Fraying at the edges

Former members say that in its effort to plan for the future, the AIDS Coalition of Nova Scotia is forgetting about the HIV-positive people it's supposed to serve.

click to enlarge Michael Parsons has been HIV-positive for 30 years and says the ACNS should be shut down. - LENNY MULLINS
Michael Parsons has been HIV-positive for 30 years and says the ACNS should be shut down.

There were more people at the zombie walk last year than the AIDS walk. Dressed in tattered costumes and gruesome make-up, over 100 people shambled around the downtown on September 25. Meanwhile, on the very same day at the Central Common, about 90 people (including sponsors and media) gathered together wearing red-pinned ribbons for the AIDS Coalition of Nova Scotia’s annual Walk for Life.

It’s a sharp decline from 2007, when the AIDS walk attracted roughly 600 participants. But a lot has changed over the last decade. New regulations on government money have kneecapped AIDS organizations across the country at the same time that fundraising efforts are drying up. The AIDS crisis that brought people together in decades past has turned into a chronic health issue, and public stigma about the disease has largely been replaced by ambivalence.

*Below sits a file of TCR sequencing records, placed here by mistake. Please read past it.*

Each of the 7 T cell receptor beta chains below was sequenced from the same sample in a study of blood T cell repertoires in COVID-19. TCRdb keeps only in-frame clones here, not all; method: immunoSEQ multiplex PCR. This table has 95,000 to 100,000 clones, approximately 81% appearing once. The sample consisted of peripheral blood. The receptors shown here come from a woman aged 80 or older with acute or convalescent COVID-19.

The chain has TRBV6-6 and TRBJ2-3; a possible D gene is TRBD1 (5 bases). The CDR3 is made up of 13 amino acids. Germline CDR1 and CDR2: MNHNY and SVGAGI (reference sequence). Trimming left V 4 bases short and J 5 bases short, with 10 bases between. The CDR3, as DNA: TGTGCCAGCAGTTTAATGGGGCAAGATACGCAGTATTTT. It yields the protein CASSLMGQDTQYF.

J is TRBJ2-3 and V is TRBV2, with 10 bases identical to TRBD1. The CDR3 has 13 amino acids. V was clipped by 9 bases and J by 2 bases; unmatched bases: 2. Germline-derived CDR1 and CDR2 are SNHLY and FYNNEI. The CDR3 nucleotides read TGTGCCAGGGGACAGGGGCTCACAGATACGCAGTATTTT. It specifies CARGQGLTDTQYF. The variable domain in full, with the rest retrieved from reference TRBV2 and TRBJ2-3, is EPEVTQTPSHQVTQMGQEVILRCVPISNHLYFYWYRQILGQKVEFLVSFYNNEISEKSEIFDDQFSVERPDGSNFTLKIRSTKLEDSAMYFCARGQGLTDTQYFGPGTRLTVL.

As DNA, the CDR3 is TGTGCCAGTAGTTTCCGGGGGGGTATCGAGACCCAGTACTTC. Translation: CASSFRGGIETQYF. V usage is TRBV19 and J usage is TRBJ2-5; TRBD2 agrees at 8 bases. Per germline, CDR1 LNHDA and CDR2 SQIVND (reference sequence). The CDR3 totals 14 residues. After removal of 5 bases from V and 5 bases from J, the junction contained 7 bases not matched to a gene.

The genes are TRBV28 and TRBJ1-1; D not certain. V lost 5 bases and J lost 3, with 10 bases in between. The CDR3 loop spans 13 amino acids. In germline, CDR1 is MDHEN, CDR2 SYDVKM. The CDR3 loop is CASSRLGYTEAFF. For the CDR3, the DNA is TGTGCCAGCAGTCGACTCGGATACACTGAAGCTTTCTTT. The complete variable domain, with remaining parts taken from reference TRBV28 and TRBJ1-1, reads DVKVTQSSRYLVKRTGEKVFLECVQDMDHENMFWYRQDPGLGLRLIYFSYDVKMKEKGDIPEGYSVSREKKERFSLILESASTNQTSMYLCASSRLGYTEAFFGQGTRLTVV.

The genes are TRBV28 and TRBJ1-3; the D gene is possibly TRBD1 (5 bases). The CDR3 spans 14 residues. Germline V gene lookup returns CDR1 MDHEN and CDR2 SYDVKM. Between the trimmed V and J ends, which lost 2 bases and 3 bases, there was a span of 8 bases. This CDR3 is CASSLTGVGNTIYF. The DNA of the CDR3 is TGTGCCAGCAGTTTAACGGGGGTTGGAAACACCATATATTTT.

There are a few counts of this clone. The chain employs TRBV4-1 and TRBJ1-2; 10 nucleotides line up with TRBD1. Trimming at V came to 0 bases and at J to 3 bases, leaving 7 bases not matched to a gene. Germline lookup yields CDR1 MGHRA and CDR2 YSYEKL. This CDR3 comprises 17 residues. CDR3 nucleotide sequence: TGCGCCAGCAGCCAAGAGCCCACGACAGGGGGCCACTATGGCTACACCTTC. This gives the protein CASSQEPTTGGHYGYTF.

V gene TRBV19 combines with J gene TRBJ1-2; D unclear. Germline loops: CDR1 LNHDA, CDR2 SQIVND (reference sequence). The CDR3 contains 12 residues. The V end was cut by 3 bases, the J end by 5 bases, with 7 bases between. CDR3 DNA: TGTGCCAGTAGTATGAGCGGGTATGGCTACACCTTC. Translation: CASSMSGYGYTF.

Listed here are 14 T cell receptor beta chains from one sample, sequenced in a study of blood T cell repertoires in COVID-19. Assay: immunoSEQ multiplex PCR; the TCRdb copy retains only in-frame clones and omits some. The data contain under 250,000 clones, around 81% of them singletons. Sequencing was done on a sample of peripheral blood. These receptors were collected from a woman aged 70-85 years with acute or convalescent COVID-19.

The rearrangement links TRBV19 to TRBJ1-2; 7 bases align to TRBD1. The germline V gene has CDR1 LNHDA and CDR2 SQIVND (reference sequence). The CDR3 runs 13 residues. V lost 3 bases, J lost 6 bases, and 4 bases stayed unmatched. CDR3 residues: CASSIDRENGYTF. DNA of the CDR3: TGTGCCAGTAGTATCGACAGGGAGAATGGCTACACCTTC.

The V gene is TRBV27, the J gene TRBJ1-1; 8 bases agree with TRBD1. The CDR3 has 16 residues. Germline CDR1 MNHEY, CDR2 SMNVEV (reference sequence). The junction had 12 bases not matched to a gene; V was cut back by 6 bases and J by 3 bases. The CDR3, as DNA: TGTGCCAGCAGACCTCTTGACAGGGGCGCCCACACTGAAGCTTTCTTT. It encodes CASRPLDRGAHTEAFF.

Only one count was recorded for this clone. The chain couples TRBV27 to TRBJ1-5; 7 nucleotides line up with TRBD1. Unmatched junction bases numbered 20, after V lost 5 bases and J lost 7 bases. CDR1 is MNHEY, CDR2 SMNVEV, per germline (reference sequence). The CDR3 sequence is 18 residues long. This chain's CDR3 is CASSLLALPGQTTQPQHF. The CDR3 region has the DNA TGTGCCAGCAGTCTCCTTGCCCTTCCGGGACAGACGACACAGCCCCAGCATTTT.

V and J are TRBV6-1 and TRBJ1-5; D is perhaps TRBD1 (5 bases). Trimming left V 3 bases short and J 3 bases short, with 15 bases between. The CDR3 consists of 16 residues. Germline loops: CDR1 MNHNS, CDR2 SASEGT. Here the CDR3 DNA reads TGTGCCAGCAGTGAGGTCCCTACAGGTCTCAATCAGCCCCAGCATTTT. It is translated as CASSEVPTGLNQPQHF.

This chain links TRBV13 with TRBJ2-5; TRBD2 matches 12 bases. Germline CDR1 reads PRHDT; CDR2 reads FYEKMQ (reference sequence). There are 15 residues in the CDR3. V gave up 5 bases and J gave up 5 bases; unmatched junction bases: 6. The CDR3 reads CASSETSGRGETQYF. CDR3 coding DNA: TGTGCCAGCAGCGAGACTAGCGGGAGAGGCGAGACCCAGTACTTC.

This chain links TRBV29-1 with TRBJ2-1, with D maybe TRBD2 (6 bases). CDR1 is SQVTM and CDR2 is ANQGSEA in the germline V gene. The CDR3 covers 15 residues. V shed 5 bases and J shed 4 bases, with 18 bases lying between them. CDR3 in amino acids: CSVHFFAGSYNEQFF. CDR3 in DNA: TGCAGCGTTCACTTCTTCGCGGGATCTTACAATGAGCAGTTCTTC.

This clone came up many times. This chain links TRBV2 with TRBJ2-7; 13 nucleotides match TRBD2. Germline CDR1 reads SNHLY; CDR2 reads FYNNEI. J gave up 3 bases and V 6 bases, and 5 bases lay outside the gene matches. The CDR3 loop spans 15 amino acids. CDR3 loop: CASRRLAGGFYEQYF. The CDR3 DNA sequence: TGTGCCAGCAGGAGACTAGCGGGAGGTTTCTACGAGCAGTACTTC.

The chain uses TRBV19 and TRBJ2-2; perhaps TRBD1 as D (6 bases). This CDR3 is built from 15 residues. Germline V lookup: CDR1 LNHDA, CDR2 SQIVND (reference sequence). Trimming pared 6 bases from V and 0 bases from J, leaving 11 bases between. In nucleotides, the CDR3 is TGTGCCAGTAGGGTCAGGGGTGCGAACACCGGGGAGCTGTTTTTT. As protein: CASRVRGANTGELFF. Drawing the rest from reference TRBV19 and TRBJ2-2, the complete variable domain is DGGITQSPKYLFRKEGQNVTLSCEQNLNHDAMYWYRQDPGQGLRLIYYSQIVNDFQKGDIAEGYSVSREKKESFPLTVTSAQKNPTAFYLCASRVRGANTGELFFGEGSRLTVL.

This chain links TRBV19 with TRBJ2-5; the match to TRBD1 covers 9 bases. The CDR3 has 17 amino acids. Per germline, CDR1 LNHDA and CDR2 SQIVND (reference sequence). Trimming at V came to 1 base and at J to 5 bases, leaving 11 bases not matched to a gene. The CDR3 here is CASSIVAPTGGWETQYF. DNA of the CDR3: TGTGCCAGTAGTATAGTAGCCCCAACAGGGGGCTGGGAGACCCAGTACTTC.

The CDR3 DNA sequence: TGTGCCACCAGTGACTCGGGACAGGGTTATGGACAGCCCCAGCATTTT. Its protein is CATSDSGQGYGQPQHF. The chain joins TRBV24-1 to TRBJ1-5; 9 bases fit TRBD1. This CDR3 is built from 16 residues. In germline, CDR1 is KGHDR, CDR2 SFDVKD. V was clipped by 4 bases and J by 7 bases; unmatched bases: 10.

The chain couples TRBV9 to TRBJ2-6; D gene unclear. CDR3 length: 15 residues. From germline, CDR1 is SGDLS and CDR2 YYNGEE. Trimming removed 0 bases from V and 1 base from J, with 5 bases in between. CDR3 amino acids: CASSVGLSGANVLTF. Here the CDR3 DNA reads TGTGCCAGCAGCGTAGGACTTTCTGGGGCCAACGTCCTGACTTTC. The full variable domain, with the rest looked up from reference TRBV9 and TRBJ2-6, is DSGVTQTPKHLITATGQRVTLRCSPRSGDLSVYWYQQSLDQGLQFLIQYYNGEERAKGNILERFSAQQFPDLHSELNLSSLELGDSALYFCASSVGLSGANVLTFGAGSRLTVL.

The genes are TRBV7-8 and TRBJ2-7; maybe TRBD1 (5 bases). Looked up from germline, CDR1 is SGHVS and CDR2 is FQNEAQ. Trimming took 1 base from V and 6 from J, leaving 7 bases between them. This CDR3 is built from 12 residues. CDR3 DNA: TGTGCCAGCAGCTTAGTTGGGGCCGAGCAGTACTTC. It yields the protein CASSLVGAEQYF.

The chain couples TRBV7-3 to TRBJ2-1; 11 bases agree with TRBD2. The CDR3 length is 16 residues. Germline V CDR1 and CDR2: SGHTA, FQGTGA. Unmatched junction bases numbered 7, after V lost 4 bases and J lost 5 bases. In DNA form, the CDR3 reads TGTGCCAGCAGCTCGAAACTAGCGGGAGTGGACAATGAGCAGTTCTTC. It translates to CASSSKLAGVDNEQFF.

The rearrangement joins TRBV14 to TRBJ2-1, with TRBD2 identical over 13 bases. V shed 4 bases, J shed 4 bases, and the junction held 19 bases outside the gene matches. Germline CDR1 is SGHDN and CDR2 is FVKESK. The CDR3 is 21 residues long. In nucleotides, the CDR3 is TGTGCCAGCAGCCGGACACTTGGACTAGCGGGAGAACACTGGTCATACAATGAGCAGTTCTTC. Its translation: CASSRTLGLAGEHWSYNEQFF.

It’s in this climate that the AIDS Coalition of Nova Scotia is trying to secure its future, and it hasn’t been easy. There have been significant staff changes and service adjustments made over the last few years. All of which has some of the AIDS Coalition’s members—people living with HIV and AIDS across the province—feeling disconnected and dissatisfied with the organization that’s supposed to be their voice.

Michael Parsons is 52 years old. He’s been HIV-positive for 30 years, and had AIDS for 20. He speaks plainly about the coalition.

“They shouldn’t even be in existence.”